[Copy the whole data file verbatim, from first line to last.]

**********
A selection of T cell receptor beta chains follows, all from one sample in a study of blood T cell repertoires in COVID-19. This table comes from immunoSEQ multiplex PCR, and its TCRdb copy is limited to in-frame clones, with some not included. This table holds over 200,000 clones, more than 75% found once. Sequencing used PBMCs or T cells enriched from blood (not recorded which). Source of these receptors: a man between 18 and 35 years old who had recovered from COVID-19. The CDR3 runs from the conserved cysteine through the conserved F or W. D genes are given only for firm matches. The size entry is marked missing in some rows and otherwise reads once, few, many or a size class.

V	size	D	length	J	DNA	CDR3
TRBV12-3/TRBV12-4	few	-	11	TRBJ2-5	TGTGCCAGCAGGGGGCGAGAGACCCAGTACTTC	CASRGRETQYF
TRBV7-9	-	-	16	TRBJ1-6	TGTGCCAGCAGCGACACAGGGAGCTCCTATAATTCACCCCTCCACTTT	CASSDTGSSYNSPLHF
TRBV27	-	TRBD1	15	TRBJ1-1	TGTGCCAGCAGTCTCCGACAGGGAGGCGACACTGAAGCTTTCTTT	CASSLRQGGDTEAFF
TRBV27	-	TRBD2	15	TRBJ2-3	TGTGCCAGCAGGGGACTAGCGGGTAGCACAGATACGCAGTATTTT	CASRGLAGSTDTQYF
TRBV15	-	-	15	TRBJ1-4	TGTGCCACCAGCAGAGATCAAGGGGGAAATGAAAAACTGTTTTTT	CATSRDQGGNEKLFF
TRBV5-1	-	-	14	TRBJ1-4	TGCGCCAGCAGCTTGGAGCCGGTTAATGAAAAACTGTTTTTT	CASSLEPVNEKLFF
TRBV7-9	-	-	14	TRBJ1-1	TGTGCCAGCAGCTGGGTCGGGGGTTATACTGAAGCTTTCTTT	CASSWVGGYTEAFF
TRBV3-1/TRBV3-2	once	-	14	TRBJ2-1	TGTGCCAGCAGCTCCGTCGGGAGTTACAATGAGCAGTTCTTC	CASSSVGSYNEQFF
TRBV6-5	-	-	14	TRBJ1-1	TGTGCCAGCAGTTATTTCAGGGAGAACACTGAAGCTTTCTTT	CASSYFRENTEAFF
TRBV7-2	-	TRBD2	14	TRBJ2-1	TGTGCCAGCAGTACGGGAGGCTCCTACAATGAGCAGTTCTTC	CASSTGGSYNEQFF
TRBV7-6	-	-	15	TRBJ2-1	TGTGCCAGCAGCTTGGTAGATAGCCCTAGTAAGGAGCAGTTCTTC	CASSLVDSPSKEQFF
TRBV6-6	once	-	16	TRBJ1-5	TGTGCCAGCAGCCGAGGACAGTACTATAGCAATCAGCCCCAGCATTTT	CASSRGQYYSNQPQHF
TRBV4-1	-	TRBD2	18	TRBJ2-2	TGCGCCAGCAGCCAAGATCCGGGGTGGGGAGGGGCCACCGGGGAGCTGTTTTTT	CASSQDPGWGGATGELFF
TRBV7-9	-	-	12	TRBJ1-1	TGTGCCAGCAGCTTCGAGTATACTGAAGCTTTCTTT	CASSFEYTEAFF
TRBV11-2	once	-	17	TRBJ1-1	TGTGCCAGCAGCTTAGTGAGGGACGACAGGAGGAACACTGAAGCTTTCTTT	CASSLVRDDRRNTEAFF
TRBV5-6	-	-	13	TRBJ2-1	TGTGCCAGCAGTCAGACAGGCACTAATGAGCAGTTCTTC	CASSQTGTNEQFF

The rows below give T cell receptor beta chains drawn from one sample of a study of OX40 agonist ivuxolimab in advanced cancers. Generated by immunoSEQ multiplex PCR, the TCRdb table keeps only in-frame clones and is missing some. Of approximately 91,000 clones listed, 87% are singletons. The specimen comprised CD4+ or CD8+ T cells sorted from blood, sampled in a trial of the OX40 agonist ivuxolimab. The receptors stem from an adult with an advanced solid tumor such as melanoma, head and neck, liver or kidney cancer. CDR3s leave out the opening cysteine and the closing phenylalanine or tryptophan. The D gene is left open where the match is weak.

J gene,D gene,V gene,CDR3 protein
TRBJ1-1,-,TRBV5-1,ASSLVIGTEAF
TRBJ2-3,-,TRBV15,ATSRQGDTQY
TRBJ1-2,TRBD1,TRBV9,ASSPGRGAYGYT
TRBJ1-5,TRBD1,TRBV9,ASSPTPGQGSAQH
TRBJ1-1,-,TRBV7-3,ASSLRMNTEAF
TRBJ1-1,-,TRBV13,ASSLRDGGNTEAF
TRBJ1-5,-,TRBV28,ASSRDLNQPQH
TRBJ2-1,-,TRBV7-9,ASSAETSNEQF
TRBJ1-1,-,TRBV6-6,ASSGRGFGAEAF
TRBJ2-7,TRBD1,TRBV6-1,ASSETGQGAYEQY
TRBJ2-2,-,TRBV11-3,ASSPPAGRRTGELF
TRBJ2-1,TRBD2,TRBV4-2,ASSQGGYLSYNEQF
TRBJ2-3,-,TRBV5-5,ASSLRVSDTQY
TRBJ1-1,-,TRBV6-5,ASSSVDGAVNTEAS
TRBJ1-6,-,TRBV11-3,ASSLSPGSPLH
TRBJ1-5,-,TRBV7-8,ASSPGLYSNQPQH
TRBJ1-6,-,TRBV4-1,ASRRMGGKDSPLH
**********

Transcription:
A selection of T cell receptor beta chains follows, all from one sample in a study of blood T cell repertoires in COVID-19. This table comes from immunoSEQ multiplex PCR, and its TCRdb copy is limited to in-frame clones, with some not included. This table holds over 200,000 clones, more than 75% found once. Sequencing used PBMCs or T cells enriched from blood (not recorded which). Source of these receptors: a man between 18 and 35 years old who had recovered from COVID-19. The CDR3 runs from the conserved cysteine through the conserved F or W. D genes are given only for firm matches. The size entry is marked missing in some rows and otherwise reads once, few, many or a size class.

V	size	D	length	J	DNA	CDR3
TRBV12-3/TRBV12-4	few	-	11	TRBJ2-5	TGTGCCAGCAGGGGGCGAGAGACCCAGTACTTC	CASRGRETQYF
TRBV7-9	-	-	16	TRBJ1-6	TGTGCCAGCAGCGACACAGGGAGCTCCTATAATTCACCCCTCCACTTT	CASSDTGSSYNSPLHF
TRBV27	-	TRBD1	15	TRBJ1-1	TGTGCCAGCAGTCTCCGACAGGGAGGCGACACTGAAGCTTTCTTT	CASSLRQGGDTEAFF
TRBV27	-	TRBD2	15	TRBJ2-3	TGTGCCAGCAGGGGACTAGCGGGTAGCACAGATACGCAGTATTTT	CASRGLAGSTDTQYF
TRBV15	-	-	15	TRBJ1-4	TGTGCCACCAGCAGAGATCAAGGGGGAAATGAAAAACTGTTTTTT	CATSRDQGGNEKLFF
TRBV5-1	-	-	14	TRBJ1-4	TGCGCCAGCAGCTTGGAGCCGGTTAATGAAAAACTGTTTTTT	CASSLEPVNEKLFF
TRBV7-9	-	-	14	TRBJ1-1	TGTGCCAGCAGCTGGGTCGGGGGTTATACTGAAGCTTTCTTT	CASSWVGGYTEAFF
TRBV3-1/TRBV3-2	once	-	14	TRBJ2-1	TGTGCCAGCAGCTCCGTCGGGAGTTACAATGAGCAGTTCTTC	CASSSVGSYNEQFF
TRBV6-5	-	-	14	TRBJ1-1	TGTGCCAGCAGTTATTTCAGGGAGAACACTGAAGCTTTCTTT	CASSYFRENTEAFF
TRBV7-2	-	TRBD2	14	TRBJ2-1	TGTGCCAGCAGTACGGGAGGCTCCTACAATGAGCAGTTCTTC	CASSTGGSYNEQFF
TRBV7-6	-	-	15	TRBJ2-1	TGTGCCAGCAGCTTGGTAGATAGCCCTAGTAAGGAGCAGTTCTTC	CASSLVDSPSKEQFF
TRBV6-6	once	-	16	TRBJ1-5	TGTGCCAGCAGCCGAGGACAGTACTATAGCAATCAGCCCCAGCATTTT	CASSRGQYYSNQPQHF
TRBV4-1	-	TRBD2	18	TRBJ2-2	TGCGCCAGCAGCCAAGATCCGGGGTGGGGAGGGGCCACCGGGGAGCTGTTTTTT	CASSQDPGWGGATGELFF
TRBV7-9	-	-	12	TRBJ1-1	TGTGCCAGCAGCTTCGAGTATACTGAAGCTTTCTTT	CASSFEYTEAFF
TRBV11-2	once	-	17	TRBJ1-1	TGTGCCAGCAGCTTAGTGAGGGACGACAGGAGGAACACTGAAGCTTTCTTT	CASSLVRDDRRNTEAFF
TRBV5-6	-	-	13	TRBJ2-1	TGTGCCAGCAGTCAGACAGGCACTAATGAGCAGTTCTTC	CASSQTGTNEQFF

The rows below give T cell receptor beta chains drawn from one sample of a study of OX40 agonist ivuxolimab in advanced cancers. Generated by immunoSEQ multiplex PCR, the TCRdb table keeps only in-frame clones and is missing some. Of approximately 91,000 clones listed, 87% are singletons. The specimen comprised CD4+ or CD8+ T cells sorted from blood, sampled in a trial of the OX40 agonist ivuxolimab. The receptors stem from an adult with an advanced solid tumor such as melanoma, head and neck, liver or kidney cancer. CDR3s leave out the opening cysteine and the closing phenylalanine or tryptophan. The D gene is left open where the match is weak.

J gene,D gene,V gene,CDR3 protein
TRBJ1-1,-,TRBV5-1,ASSLVIGTEAF
TRBJ2-3,-,TRBV15,ATSRQGDTQY
TRBJ1-2,TRBD1,TRBV9,ASSPGRGAYGYT
TRBJ1-5,TRBD1,TRBV9,ASSPTPGQGSAQH
TRBJ1-1,-,TRBV7-3,ASSLRMNTEAF
TRBJ1-1,-,TRBV13,ASSLRDGGNTEAF
TRBJ1-5,-,TRBV28,ASSRDLNQPQH
TRBJ2-1,-,TRBV7-9,ASSAETSNEQF
TRBJ1-1,-,TRBV6-6,ASSGRGFGAEAF
TRBJ2-7,TRBD1,TRBV6-1,ASSETGQGAYEQY
TRBJ2-2,-,TRBV11-3,ASSPPAGRRTGELF
TRBJ2-1,TRBD2,TRBV4-2,ASSQGGYLSYNEQF
TRBJ2-3,-,TRBV5-5,ASSLRVSDTQY
TRBJ1-1,-,TRBV6-5,ASSSVDGAVNTEAS
TRBJ1-6,-,TRBV11-3,ASSLSPGSPLH
TRBJ1-5,-,TRBV7-8,ASSPGLYSNQPQH
TRBJ1-6,-,TRBV4-1,ASRRMGGKDSPLH